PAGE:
Fret over what you fret over …

Just because a thing can be noticed, or compared, or fretted over doesn’t mean it’s important, or even relevant.

– Seth Godin

Accompaniment to another of Seth’s quotes:

If you measure it, it will improve

I strongly recommend everyone read the full post.

A big reason behind why I removed most of in-app analytics from my Chrome projects.

Rise on your strengths

Solve hard technical problem for ONE obvious business opportunity (e.g. image recognition solution for construction industry). Better than solving an easy technical problem in a crowded marketplace (a messenger app).

– Matthew Clifford

Quite an insightful statement from Matt at a recent Google event at Campus London. Reminded me of a quote by someone else:

The wise warrior avoids the battle.

– Someone

David & Goliath

It also reminded me of couple of other sayings.

Fight to your strength, defend your weaknesses – anonymous

So in war, the way is to avoid what is strong, and strike at what is weak. – Someone

What Matt and that someone are saying are perfectly in sync.

Matt, via Entrepreneur First, recruits young technical wizards, and equips them with business skills and support to help them launch exciting startups. By the definition of their recruitment filter, they attract people whose strength lies in solving hard technical problems, and who may have weaknesses in other areas – marketing skills to fight for growth and traction in crowded markets, for instance. For such teams, it makes obvious business sense to go after problems that are hard to solve technically, but (relatively) easy to sell to market. And thus, the insightful, powerful statement by Matt.

However. The statement isn’t the final truth for everyone. Following the second set of quotes above, you need to fight on ground that enhances your strengths, and hides your weaknesses, best. If you’re an excellent marketing & sales driver growth hacker, with possibly a good designer and an adequate developer for company, you might want to pick problems that are easy to solve technically, but in a big, vibrant (likely crowded) market – diametrically opposite to what Matt suggested.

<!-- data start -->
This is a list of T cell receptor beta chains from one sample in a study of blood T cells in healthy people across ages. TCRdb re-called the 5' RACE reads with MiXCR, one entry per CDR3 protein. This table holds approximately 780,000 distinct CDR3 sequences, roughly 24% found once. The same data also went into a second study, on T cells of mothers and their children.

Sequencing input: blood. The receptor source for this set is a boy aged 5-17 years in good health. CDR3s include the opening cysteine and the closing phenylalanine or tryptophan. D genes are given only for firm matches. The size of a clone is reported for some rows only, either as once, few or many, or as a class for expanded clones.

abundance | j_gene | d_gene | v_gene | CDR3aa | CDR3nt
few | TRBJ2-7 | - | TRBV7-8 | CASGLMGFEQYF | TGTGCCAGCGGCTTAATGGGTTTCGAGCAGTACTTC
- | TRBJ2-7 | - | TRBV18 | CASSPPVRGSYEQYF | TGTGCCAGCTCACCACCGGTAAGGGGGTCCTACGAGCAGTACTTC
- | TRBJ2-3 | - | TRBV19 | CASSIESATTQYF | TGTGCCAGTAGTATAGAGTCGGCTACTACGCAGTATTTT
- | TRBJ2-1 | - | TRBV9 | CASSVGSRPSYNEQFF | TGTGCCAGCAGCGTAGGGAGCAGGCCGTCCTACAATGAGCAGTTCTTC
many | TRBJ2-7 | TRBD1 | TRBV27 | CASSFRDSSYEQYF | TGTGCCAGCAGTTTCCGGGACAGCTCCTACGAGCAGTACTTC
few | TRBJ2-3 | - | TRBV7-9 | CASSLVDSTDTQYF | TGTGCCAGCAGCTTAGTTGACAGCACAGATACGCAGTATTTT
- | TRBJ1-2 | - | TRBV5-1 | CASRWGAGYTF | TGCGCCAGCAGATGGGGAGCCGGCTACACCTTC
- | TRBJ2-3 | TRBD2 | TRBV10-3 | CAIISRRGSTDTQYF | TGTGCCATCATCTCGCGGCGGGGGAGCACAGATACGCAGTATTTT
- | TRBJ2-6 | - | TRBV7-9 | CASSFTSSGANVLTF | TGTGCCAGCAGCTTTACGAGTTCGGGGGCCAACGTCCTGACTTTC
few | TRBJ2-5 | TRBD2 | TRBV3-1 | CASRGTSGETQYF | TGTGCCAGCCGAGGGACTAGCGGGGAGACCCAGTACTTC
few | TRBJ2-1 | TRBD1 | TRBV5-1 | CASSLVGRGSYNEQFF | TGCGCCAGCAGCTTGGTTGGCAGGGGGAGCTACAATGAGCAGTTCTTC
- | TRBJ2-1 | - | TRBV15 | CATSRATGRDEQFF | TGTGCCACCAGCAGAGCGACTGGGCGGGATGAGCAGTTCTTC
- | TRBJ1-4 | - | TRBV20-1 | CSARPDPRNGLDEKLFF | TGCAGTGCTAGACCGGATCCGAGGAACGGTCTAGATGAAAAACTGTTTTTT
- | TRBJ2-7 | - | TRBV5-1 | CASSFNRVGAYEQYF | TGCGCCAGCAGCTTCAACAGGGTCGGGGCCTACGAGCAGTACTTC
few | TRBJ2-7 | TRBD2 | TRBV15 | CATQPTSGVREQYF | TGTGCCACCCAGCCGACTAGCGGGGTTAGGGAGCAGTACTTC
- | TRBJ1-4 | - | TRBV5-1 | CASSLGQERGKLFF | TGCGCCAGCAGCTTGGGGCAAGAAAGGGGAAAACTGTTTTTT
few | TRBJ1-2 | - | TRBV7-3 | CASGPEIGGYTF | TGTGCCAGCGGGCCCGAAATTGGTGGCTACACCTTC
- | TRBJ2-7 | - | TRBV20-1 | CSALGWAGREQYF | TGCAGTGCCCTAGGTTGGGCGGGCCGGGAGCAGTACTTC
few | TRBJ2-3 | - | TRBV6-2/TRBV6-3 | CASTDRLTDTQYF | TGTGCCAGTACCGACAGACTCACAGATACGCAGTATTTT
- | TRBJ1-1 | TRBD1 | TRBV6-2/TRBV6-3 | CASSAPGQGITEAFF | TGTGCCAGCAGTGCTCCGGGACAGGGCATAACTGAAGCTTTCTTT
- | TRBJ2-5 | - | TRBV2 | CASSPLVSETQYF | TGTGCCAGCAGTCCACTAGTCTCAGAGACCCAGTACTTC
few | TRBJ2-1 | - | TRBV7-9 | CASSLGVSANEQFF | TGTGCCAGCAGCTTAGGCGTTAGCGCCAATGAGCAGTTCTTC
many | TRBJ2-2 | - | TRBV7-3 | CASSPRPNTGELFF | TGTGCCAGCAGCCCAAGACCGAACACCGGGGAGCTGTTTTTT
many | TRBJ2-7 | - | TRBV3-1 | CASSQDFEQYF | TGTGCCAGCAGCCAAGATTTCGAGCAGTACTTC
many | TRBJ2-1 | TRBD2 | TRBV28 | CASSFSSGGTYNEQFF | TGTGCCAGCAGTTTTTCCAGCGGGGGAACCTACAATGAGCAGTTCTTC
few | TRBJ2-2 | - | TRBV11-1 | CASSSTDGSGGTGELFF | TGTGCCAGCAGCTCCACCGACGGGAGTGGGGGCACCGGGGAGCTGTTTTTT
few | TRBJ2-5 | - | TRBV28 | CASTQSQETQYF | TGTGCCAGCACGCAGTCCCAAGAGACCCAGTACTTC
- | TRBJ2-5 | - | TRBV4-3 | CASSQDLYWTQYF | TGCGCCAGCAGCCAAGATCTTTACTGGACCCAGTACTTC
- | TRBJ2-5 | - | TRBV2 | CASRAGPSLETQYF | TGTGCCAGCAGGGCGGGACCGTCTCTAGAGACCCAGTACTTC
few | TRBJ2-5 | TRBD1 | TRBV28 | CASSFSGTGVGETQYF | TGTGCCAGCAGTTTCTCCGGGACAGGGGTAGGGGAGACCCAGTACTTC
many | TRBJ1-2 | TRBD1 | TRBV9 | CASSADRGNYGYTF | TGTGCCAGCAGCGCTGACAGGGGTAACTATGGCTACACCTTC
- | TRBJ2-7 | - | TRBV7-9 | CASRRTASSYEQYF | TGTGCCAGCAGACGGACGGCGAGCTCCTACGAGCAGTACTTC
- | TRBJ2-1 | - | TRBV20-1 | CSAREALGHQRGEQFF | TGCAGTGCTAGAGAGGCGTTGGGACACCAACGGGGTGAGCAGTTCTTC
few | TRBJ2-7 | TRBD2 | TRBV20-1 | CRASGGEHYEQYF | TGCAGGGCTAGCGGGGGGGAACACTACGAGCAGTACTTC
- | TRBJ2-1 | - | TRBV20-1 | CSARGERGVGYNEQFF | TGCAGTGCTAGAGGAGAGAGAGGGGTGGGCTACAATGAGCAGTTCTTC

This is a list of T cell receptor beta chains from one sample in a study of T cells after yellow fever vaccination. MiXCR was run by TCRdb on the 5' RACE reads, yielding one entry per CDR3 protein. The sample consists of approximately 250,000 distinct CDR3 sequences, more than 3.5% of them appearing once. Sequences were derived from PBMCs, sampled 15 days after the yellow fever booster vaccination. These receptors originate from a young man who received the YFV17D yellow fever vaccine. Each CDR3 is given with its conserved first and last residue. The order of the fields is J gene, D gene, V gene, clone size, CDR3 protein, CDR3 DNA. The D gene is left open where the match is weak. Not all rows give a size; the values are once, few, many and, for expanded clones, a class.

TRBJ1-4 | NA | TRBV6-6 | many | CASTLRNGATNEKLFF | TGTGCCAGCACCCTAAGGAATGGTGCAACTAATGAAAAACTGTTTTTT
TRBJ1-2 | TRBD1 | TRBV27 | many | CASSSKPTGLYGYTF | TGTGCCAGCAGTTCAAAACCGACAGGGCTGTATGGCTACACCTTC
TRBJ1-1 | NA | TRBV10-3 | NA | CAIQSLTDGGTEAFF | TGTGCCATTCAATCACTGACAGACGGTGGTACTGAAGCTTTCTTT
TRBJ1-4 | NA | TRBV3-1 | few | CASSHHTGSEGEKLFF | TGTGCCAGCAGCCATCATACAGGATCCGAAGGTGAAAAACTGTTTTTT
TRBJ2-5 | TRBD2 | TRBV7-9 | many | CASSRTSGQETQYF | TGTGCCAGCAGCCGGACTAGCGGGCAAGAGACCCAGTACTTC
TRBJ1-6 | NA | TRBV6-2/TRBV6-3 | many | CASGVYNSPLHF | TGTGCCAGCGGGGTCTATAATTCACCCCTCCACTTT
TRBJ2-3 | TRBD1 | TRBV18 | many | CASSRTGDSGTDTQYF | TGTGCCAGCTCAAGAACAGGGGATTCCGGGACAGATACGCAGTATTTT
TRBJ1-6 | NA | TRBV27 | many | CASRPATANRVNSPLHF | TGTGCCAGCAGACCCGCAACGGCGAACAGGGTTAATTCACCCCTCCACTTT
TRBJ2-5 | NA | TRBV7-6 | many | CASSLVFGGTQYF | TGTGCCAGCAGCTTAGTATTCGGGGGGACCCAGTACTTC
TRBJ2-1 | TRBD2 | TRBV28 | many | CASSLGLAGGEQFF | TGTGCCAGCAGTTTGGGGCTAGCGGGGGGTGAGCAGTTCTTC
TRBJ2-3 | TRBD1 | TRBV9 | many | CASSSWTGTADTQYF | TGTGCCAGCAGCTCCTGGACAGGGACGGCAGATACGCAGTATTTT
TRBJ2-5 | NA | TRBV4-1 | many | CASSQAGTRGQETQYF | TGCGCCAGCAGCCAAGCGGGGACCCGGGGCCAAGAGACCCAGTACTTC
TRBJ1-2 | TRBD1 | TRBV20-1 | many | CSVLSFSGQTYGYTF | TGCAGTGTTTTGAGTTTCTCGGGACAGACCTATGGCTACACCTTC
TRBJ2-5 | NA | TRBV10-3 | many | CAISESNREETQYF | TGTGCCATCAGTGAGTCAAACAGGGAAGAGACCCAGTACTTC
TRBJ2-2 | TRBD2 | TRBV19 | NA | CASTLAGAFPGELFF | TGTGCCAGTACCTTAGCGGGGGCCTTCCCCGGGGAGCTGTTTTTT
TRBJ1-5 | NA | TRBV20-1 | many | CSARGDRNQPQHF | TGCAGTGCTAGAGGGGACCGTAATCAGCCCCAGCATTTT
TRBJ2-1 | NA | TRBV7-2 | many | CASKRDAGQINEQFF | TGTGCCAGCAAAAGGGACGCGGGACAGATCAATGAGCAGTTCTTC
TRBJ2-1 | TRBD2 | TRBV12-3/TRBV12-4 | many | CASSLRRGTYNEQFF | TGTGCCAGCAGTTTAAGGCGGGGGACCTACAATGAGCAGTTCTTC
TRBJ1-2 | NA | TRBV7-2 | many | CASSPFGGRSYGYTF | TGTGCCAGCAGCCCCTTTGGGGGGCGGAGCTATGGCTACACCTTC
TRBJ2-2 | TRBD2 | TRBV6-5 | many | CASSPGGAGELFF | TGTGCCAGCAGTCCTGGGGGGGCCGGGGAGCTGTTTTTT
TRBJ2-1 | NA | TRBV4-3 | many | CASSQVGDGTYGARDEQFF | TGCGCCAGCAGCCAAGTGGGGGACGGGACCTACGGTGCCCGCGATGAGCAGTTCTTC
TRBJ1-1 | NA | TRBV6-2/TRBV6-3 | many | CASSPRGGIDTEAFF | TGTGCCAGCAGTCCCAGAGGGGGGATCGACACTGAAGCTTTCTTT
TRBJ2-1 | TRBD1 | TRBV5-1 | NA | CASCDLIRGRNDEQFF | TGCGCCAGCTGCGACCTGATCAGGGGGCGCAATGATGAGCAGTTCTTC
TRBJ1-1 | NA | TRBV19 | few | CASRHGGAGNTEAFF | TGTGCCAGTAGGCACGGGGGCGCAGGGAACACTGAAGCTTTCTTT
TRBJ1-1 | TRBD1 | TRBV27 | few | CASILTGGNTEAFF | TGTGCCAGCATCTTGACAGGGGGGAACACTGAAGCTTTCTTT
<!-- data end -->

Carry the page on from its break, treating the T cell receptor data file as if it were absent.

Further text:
And if you start succeeding, you’ll be well advised to acquire/acquihire/poach some of the graduates of Matt’s EF program :)


How many white males does it take to lead and support a tech cluster?

Based on 2 recent power lists – as many as you can get in!

Both the lists are packed with white males, with little to no representation from many minority-gender groups. I’m not criticising the lists here, but taking them as a reflection of the state of our tech ecosystem. We have far to go…

Business Insider’s list of coolest 50 people in UK tech [Source]

50 Coolest People in UK Tech
Click to see full image
  • 39 of the 52(!) people on the list are white males.

  • There are ZERO, by my quick calculation, black men or women on the list.
  • There are just 8 women, in total.
  • Only 2 non-white women, Eileen Burbidge and Bindi Karia, grace the list.
    There are few people – male or female – more highly deserving of their spot on the list, but I’m surprised that there are *just* 2!


Fresh Business Thinking Power 100 [Source]

Fresh business thinking power 100 2014
Click to see full image
  • 79, out of 100, people on the list are white males.

  • Only 2 non-white women – Shalini Khemka and Bindi Karia – grace the list.
  • 2 black malesChuka Umunna and Samuel Kasumu – make the list this time. No black/origin females, sadly.
  • Only 9 out of 100 people on the list are non-white.

Considering this list is more about thinkers and influencers – it has David Cameron at #1 – than about do-ers, the lack of diversity surprises me even more. I’m sure there are lots of non-white women and men leading, encouraging, and influencing fresh business thought in the UK tech and business communities.

I may be wrong. In which case, there simply need to be more. A lot more. In my humble opinion.

Continue reading Diversity

Risk – Statistics, norms & decision fatigue

They wouldn’t think of preventing many statistically riskier parenting decisions so long as those decisions jive comfortably with social norms.

Source: Working Mom Arrested for Letting Her 9-Year-Old Play Alone at Park – The Atlantic

This problem is everywhere – social behaviour decisions, government policy implementations, day-to-day corporate decision-making. The reason, hinted at in the quote above, is two-fold:

  1. Strength of ingrained social norms
  2. Mental effort required to understand statistical risk of decisions

Other potential reasons, I guess, are:

  1. Decision fatigue, or coping mechanisms for it – people avoid making decisions requiring involved thinking if they can get away without them , and
  2. Conflict avoidance – going with less controversial, more socially accepted option, even if it may be the worse/wrong choice.

What can (should) be done to overcome these hurdles? (Other than defining regulation more rigidly to take decisions out of hands of people, and/or ‘educating’ people)